As Josh Tuberville of eHarmony explained in the intro to his talk on Day 1 of Lucene Revolution “Jazzed about Solr: People as a Search Problem” (what a great double entendre the title of this session turns out to be! ), Jazzed.com is a new offering from eHarmony, currently in the final stages of development.
Here are the slides for this session.
“Jazzed wasn’t simply built with Solr. It was built around Solr.” The implication: there wouldn’t—no, make that couldn’t—be a Jazzed if there were no Solr; search technology is at the heart of solving the problem the site aims to solve.
Unlike the focus of eHarmony.com on finding a soulmate to spend the rest of your life with, Jazzed is a “photo-dating” site, which involves a broader range of relationships and demands a whole different set of considerations applied to the people search problem. To meet these, Josh and his colleagues have spent a lot of time thinking about flexible rankings based on Boolean algebra, vector space analysis, and hybrids of these.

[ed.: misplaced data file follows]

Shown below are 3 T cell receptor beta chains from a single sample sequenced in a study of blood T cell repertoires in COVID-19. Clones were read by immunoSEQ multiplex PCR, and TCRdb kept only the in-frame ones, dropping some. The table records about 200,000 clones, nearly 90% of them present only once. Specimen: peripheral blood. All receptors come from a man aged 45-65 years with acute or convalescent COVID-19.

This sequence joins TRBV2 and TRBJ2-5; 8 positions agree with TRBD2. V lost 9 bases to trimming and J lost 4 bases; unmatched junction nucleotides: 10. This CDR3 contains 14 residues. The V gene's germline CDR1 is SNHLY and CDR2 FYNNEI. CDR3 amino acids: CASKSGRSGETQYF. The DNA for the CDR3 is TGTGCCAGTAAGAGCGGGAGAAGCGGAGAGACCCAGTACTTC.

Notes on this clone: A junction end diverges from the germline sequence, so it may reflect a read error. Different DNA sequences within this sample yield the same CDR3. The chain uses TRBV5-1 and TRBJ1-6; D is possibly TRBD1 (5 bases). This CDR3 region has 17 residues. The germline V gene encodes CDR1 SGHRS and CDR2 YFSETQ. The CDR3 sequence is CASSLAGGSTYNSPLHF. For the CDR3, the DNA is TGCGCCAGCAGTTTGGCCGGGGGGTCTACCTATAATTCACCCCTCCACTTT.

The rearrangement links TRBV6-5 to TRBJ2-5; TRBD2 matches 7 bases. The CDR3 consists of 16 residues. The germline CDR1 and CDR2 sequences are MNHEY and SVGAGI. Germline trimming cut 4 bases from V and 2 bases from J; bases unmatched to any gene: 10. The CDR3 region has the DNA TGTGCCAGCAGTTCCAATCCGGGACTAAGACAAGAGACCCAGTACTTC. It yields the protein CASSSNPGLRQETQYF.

Most of the data they handle is pretty structured, revolving around variables like eye color, hair color, ethnicity, and religion. But they do factor in some text analysis as appropriate and required.
Josh offers some interesting insights into the kind of issues Jazzed has confronted including, for example, the various relationships that can happen with the ability to hide profiles from other users.
He also observes on the need to pay to attention not only to what people say, but also what they do, as inputs into the ranking problem. What happens if a user says she prefers blue-eyed blondes, but always initiates contact with brown-eyed brunettes?
At the end of the day, success in facilitating people search on Jazzed.com depends on testing queries and closely analyzing the results. And, of course, when users find themselves out on a great date, having the time of their life — that is the real test of search results.
Cross-posted with Lucene Revolution Blog. Tony Barreca is a guest blogger.This is one of a series of presentation summaries from the conference.